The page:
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A wine lover’s guide to Hawke’s Bay, New Zealand

Hawke’s Bay is fast becoming one of New Zealand’s top wine destinations. Amanda Barnes shares her tips on where to go and what to do...

Hawke’s Bay travel guide

More than a million tourists make their way to this sunny wine region on New Zealand’s North Island each year, where three dozen cellar doors and over 200 vineyards await exploration by foot, bike or car.

What to do

Explore the cellar doors

As New Zealand’s oldest and second-largest wine region, Hawke’s Bay is a hotbed for wine tourism. With 76 wineries and counting, you could spend over a month wine tasting in Hawke’s Bay. Stretching from Esk Valley and Bayview in the north down to Central Hawke’s Bay further inland to the south, the wine region covers roughly 50km x 30km. However, if you only have a weekend, head for the top names that have helped put this wine region on the map.

Hastings, Havelock Hills & Te Awanga

Start your tour at Te Mata, one of New Zealand’s oldest wineries. Te Mata was founded in 1896 yet is still very much on top of its game – its top blend Coleraine is one of New Zealand’s most acclaimed Fine Wines. Try the estate’s extensive range, including library vintages, and book a VIP tasting to taste Coleraine in the cellar.

While in the Havelock Hills area, hop over to Black Barn Vineyards which is a local favourite for its laid-back charm, country kitchen, regular live music and Saturday growers’ market in the summer. Other nearby highlights are the modern cellars and jaw-dropping view of Te Mata Peak and award-winning Terroir restaurant at Craggy Range.

Heading coastward visit the striking sub-region of Te Awanga where seaside views don’t come much better. Elephant Hill sits in a prime position with a stylish restaurant overlooking the Pacific Ocean and Kidnapper Cliffs. Nearby Clearview Estate also has a busy cellar door and a restaurant with live music every Friday in the summer.

Elephant Hill restaurant and winery. Credit: Elephant Hill

Gimblett Gravels & Bridge Pa

Head further inland on your wine tasting tour to Gimblett Gravels, one of Hawke’s Bay’s most promising sub-regions where a dry riverbed offers well-draining and warm soils to produce characterful reds. Trinity Hill is one of the pioneers of Gimblett Gravels and its cellar door is a good opportunity to try not only the famous Syrah and Bordeaux blends of the region but also oddball grapes for New Zealand such as Montepulciano, Tempranillo, Marsanne and Touriga Nacional.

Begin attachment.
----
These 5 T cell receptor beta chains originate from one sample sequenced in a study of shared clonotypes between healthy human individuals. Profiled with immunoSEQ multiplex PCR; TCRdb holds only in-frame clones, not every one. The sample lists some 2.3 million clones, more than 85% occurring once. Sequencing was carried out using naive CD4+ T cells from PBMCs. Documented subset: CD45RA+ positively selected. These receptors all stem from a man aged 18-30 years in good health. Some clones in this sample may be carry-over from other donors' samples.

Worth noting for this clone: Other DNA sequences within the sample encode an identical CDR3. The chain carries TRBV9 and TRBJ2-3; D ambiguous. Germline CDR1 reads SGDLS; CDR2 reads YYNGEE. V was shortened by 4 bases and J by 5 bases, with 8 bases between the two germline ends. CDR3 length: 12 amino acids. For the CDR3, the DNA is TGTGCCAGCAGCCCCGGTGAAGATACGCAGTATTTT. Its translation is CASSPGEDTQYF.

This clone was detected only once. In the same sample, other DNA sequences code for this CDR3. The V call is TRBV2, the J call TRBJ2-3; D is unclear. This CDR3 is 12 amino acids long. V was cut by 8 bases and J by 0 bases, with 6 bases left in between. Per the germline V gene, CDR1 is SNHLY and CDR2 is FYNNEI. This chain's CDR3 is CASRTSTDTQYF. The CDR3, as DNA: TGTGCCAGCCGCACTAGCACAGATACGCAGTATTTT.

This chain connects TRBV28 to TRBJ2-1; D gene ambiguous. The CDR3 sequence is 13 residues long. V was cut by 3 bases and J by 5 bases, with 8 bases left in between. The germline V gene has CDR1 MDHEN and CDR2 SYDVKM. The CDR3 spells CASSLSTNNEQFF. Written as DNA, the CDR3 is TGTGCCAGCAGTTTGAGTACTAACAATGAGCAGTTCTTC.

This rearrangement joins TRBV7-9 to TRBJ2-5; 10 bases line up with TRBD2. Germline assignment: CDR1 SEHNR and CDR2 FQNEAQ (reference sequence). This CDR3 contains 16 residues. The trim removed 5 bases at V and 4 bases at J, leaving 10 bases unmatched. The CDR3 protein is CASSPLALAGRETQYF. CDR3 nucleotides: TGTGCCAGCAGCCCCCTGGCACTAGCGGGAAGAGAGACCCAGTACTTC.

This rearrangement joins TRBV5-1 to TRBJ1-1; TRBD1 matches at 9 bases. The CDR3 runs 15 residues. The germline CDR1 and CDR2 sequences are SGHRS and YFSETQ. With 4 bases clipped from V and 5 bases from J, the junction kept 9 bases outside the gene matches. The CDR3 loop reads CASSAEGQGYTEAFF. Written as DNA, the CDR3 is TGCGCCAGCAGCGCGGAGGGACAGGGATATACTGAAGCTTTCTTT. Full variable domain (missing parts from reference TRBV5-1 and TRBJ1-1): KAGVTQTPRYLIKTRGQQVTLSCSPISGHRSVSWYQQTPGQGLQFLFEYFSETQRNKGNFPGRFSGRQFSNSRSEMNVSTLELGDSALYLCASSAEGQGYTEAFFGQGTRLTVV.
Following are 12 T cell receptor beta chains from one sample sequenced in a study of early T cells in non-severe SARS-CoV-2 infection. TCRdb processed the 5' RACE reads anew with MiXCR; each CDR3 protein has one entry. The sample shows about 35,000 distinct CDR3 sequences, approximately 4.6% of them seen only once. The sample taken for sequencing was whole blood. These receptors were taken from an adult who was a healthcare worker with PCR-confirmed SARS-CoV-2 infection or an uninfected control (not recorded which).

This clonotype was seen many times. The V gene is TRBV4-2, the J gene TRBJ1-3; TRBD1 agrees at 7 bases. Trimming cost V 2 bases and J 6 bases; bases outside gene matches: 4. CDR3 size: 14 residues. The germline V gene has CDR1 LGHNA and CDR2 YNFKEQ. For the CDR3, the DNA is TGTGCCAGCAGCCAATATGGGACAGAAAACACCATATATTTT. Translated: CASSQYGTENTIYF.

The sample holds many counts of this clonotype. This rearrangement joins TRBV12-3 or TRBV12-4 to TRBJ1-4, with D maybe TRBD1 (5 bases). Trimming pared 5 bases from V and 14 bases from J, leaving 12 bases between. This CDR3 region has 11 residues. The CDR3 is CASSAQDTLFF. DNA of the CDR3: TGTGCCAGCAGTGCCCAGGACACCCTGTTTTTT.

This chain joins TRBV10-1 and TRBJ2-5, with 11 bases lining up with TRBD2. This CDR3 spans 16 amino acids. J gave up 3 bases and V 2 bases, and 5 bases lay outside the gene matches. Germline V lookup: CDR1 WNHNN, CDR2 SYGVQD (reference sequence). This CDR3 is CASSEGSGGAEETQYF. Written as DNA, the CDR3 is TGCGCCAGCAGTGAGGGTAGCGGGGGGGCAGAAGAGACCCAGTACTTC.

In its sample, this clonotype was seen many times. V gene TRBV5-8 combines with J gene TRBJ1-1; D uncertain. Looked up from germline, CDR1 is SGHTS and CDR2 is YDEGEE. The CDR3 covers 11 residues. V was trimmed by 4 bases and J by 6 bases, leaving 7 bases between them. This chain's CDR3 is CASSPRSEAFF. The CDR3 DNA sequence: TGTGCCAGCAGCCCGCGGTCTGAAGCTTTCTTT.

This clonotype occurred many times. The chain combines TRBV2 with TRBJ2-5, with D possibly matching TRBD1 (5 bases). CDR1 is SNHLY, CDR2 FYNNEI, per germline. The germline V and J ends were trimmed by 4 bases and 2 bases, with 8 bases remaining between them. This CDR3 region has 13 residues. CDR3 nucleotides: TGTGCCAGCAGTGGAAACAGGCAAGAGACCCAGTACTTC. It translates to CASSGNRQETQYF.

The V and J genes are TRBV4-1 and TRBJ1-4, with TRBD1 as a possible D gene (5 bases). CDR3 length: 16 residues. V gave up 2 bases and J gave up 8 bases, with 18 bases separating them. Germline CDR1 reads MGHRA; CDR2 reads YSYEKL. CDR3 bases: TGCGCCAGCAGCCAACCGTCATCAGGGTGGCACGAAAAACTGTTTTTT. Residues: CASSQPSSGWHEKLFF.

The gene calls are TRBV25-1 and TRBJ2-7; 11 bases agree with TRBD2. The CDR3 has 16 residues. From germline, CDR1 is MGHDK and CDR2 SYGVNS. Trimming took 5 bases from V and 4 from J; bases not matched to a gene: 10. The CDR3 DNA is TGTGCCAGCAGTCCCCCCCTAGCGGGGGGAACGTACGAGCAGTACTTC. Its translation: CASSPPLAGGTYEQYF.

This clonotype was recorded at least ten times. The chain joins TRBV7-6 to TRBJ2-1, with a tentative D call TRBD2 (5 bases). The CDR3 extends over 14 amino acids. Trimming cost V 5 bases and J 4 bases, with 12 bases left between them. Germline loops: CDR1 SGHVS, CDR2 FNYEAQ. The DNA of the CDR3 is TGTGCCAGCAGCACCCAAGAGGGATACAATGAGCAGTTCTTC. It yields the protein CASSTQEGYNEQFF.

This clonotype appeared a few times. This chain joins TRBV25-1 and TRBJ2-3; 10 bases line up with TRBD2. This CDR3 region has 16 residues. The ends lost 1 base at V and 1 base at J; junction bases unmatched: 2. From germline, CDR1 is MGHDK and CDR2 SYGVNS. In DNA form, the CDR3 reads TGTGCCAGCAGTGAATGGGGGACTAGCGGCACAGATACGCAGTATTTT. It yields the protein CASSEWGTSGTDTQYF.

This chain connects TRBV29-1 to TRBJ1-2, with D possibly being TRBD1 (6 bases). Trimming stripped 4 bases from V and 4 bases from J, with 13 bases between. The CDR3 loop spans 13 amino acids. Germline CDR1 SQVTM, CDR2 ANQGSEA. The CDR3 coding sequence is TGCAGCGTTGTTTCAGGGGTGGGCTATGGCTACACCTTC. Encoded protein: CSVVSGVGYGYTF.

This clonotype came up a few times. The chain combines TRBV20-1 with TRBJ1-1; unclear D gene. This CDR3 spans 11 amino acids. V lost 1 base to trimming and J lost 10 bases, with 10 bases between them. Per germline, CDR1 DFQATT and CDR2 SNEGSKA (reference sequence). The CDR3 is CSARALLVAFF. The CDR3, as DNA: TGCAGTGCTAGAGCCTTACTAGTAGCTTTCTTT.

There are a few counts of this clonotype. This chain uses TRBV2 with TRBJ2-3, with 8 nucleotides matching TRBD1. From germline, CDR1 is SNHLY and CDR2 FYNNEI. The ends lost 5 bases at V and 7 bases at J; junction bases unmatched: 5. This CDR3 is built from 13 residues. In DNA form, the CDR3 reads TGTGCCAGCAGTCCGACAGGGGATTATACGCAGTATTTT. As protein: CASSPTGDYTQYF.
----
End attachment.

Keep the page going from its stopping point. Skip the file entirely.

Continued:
Stonecroft is another pioneer, in fact the pioneer, of Gimblett Gravels and Te Awa is a sought-after lunch spot in the gravels serving local cuisine daily. Just beyond Gimblett Gravels is the Bridge Pa triangle where you’ll find a handful of cellar doors that hold a wine festival in mid-January.

If you still have a thirst for more, head north towards Napier where well-known wineries in the Taradale region beckon. Mission Estate established in 1851, considers itself the birthplace of New Zealand wine; and other popular cellar doors include Moana Park and Church Road, which also boasts one of the best restaurants in the region.

Wine tasting is on the menu all year round but you’ll also find special wine, music and gastronomy festivals throughout the year including a classical music series, blues festival, an art deco weekend and an oyster festival.

Explore the great outdoors

The sunny climate of Hawke’s Bay makes it ideal for outdoor adventure. Hiking or cycling Te Mata Peak is a rite of passage for anyone visiting Hawke’s Bay. This large rocky peak is known as the ‘sleeping giant’ as Maori legend says it is the corpse of a giant who had fallen in love with the daughter of a rival tribe’s leader. The giant died in his attempt to eat through the mountains to be united with his love, leaving his broken remains as a 399m rocky outcrop.

You can do a cultural tour of the Peak with a Maori elder, or you may feel comfortable climbing up the star-crossed lover’s remains unaccompanied. The Te Mata Park offers unparalleled views across the bay with exhilarating climbs, Redwood forest hikes and cross-country cycling. Other outdoor highlights include visiting Waimarama Beach, the swimming hole at Maraetotara Falls or a round of golf at Cape Kidnappers.

Where to stay

Napier, which was entirely rebuilt after the 1931 earthquake and has been immortalised in the art deco style of the time, boasts some stylish city hotels. However, wine lovers might want to indulge in accommodation among the vines.

Craggy Range has a village of private vineyard cottages dotted around its estate, at the centre of which lies a four-bedroom luxury lodge with stunning views of Te Mata Peak, with the vineyards and riverbed below. Lodge guests can take a dip in the outdoor pool overlooking Tukituki river, enjoy a privately catered meal in the open-plan dining and living room, or stargaze by the large outdoor fireplace.

Craggy Range lodge accomodation. Credit: Craggy Range

Other excellent vineyard accommodation includes the lodges at Black Barn and Elephant Hill.

When to go

Hawke’s Bay’s temperate maritime climate with mild winters and warm summers make it an appealing destination all year round. The flurry of festivals takes place in summer and autumn (November-April).

Fly to: Napier/Hastings airport is in the heart of Hawke’s Bay and Air New Zealand operates daily flights from Wellington, Christchurch and Auckland (with international connections). You can also add Hawke’s Bay onto a road trip around the North Island.

Top tip: Most cellar doors will pour you wine without a reservation but if you want a tour or VIP tasting, book ahead. Hawke’s Bay gets particularly busy at the weekends when large groups pour in.

More wine travel guides here. 

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